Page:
This morning I was touched and blessed by the tears of a Puerto Rican immigrant grandmother. She came to the U.S. in the midst of World War II and served in the Women's Auxiliary Corps during the war. Her husband died while her children were young, and she worked hard as a nurse to raise her two children in a South Bronx housing project in New York City. She instilled in her children a belief in the power and importance of education, and her son, Juan, went on to graduate from medical school and is now a physician in Syracuse, New York.
Her daughter, Sonia, was high school class valedictorian, graduated from Princeton and then from Yale Law School. Today, a mother's tears told volumes of an American story as her daughter, Judge Sonia Sotomayor, was nominated to become the first Latina justice for the U.S. Supreme Court.
Her story and rise through the judicial system are powerful examples of an American story. She will bring more federal judicial experience to the court than any justice in 100 years. Originally nominated to the District Court for the Southern District of New York by President George H.W. Bush, and then later to the Second Circuit Court by President Bill Clinton, she has received bipartisan support from politicians and bipartisan praise from her peers.
For those who have been looking for more evidence of President Obama's common-ground approach to the issue of abortion outlined last week at Notre Dame, here it is. As a judge, she has participated in more than 3,000 panel decisions and authored almost 400 opinions and only ruled once on the issue of abortion. In that case she wrote from a centrist position and ruled against a pro-choice organization. Many other possible nominations could have been a slap in the face to either side, but the president used this as an opportunity to further his common-ground approach.
But her nomination process should be about much more than abortion. The country has spent too much time reducing the Supreme Court to a proxy battle over just one issue. Issues of human rights, executive power, civil liberties, racial justice, environmental protection, and other pressing issues of our time are at stake. Judge Sotomayor has already shown strong support for racial equality. Groups on both sides have used judicial nominations as an opportunity for fundraising appeals while progress is waiting to be made on actually reducing the number of abortions.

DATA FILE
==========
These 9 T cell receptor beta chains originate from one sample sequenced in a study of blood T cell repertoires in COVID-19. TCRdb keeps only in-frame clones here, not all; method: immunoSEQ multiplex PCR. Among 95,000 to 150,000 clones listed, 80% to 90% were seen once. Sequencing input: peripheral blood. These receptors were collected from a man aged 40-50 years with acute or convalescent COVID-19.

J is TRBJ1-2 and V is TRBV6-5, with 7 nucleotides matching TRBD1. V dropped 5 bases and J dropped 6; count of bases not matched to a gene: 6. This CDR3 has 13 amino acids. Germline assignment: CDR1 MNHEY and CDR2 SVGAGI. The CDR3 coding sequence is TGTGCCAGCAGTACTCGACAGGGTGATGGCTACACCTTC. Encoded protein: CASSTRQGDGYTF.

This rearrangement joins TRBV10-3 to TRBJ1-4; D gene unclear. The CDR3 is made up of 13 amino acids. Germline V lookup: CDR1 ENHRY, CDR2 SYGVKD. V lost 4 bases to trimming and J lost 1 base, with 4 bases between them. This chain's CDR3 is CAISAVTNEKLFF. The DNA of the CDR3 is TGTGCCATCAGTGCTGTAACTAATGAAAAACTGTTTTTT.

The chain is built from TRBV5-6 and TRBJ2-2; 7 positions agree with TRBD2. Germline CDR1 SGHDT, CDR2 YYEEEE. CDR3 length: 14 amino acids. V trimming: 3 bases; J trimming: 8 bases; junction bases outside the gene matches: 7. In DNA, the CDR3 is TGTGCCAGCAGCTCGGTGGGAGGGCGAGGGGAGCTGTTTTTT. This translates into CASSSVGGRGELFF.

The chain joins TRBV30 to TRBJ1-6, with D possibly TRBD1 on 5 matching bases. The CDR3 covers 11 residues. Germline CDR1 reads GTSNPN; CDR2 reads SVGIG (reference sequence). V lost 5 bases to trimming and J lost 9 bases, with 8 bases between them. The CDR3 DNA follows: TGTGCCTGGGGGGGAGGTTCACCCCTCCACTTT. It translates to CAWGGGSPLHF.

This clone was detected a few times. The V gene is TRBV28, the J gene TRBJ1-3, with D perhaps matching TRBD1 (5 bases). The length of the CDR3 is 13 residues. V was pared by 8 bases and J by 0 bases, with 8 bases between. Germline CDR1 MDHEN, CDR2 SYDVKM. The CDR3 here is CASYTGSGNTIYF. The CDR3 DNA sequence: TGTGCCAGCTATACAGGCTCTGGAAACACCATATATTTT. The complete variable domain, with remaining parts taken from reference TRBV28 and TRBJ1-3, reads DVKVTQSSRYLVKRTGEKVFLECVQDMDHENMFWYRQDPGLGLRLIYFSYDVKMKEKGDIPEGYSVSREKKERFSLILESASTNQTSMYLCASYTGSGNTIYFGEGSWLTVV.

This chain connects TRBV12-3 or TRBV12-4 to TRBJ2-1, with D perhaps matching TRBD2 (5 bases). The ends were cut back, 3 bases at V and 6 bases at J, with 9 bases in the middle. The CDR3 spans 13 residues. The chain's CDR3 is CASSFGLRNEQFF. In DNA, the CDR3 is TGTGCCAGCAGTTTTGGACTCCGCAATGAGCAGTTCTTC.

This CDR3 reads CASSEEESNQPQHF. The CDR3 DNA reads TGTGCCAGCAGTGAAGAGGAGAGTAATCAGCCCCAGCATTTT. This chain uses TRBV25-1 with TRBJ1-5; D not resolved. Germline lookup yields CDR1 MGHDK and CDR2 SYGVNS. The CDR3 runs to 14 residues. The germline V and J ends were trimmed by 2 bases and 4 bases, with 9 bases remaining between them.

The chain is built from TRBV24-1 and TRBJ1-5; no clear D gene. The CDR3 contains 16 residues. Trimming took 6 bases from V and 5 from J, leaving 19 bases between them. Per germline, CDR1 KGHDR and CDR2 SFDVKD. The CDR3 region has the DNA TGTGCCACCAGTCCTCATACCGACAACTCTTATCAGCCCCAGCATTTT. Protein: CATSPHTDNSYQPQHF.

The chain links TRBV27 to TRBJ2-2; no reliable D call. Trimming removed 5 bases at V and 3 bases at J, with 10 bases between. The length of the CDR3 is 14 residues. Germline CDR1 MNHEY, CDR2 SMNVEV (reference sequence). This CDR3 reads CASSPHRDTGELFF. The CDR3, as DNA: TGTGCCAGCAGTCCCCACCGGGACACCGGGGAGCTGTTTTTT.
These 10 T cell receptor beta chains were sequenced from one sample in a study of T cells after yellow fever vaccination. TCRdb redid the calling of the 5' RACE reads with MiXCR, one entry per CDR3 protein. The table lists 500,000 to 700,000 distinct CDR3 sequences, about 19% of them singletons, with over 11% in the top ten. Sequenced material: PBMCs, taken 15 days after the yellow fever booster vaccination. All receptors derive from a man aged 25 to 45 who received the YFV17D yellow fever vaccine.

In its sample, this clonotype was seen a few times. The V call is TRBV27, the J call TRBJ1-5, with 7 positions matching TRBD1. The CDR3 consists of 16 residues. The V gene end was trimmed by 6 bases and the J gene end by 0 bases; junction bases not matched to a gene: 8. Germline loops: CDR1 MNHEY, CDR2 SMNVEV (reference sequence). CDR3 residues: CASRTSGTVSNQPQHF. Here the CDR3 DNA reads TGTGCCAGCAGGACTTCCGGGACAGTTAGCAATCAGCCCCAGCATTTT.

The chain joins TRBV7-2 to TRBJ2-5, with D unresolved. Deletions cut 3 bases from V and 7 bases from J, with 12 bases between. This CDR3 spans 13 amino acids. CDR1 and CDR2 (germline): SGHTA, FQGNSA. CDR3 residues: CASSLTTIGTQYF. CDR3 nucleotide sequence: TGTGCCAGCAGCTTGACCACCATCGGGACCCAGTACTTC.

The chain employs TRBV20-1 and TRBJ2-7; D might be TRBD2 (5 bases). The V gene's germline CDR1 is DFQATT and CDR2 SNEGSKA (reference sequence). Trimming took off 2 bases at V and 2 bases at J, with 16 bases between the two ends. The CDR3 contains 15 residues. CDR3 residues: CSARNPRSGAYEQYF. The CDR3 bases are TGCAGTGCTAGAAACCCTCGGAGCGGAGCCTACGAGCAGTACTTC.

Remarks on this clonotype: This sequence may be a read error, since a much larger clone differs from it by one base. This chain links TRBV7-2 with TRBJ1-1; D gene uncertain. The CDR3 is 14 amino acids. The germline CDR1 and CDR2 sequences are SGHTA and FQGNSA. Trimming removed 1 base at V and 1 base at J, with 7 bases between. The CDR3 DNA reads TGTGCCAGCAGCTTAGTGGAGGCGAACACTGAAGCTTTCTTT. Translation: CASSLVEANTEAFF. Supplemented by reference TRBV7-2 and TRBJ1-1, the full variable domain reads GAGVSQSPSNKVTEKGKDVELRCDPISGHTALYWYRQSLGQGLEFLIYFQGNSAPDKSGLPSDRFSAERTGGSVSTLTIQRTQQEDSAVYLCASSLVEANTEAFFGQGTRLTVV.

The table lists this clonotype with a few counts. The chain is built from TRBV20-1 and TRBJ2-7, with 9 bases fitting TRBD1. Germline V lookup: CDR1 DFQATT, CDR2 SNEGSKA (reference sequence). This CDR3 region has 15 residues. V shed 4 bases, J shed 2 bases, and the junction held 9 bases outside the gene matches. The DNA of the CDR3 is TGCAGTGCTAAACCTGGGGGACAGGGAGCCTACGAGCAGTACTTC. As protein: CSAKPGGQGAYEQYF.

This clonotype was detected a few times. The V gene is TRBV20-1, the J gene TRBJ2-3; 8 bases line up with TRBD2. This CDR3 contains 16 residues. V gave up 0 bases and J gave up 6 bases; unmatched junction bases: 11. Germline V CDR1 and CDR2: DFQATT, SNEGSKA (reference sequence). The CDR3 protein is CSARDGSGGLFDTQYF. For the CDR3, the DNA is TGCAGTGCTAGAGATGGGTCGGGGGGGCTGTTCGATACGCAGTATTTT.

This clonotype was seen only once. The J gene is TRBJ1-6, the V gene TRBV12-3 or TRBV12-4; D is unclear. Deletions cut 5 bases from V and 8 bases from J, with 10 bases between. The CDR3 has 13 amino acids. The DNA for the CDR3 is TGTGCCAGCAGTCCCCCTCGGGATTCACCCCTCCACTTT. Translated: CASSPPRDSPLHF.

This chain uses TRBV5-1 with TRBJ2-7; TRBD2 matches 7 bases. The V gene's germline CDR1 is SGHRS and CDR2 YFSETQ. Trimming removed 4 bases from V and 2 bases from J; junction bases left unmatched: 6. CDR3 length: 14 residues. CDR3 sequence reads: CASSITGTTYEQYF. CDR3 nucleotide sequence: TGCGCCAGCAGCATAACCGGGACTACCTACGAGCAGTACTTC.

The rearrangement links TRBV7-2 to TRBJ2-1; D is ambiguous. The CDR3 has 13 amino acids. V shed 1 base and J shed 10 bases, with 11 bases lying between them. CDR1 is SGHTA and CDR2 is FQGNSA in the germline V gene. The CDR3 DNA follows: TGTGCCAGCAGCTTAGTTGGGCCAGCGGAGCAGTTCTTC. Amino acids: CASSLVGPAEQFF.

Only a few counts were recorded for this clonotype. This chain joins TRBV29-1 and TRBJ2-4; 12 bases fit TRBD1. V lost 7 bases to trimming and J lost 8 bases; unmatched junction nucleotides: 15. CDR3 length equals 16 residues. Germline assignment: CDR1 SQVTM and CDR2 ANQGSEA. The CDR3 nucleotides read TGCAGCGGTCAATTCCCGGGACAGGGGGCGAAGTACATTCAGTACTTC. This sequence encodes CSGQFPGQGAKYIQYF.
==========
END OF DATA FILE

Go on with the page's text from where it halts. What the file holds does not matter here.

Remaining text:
In leaked talking points from the Republican National Committee, party members were asked to be "fair" and to avoid "partisanship and knee-jerk judgments." I certainly hope this is true -- in contrast to early reports that Republican leaders had been hoping to use any nominee for partisan ends.
The religious community should be encouraged to see the nomination of a judge with a strong history of upholding and interpreting the Free Exercise and Free Speech Clauses of the Constitution to ensure religious liberties while still respecting the Establishment Clause. She has protected the rights of a rabbi to display a menorah on public property and in favor of inmates' religious expression. In one case that is of particular interest to those concerned with religious hiring protections, she wrote a dissenting opinion that argued against undue government intrusion into religious matters and institutions. She wrote in her opinion, "Federal court entanglement in matters as fundamental as a religious institution's selection or dismissal of its spiritual leaders risks an unconstitutional trespass on the most spiritually intimate ground of a religious community's existence."
Over the course of the coming weeks, the U.S. Senate will review Judge Sotomayor's record and credentials and seek to understand her judicial philosophy. I pray for the wisdom of our elected officials and for a healthy process in which tough questions can be asked and answered. There are good Christians who will agree and disagree on her nomination, but we can all be impressed and encouraged by the answered prayers and dreams of an immigrant grandmother from Puerto Rico.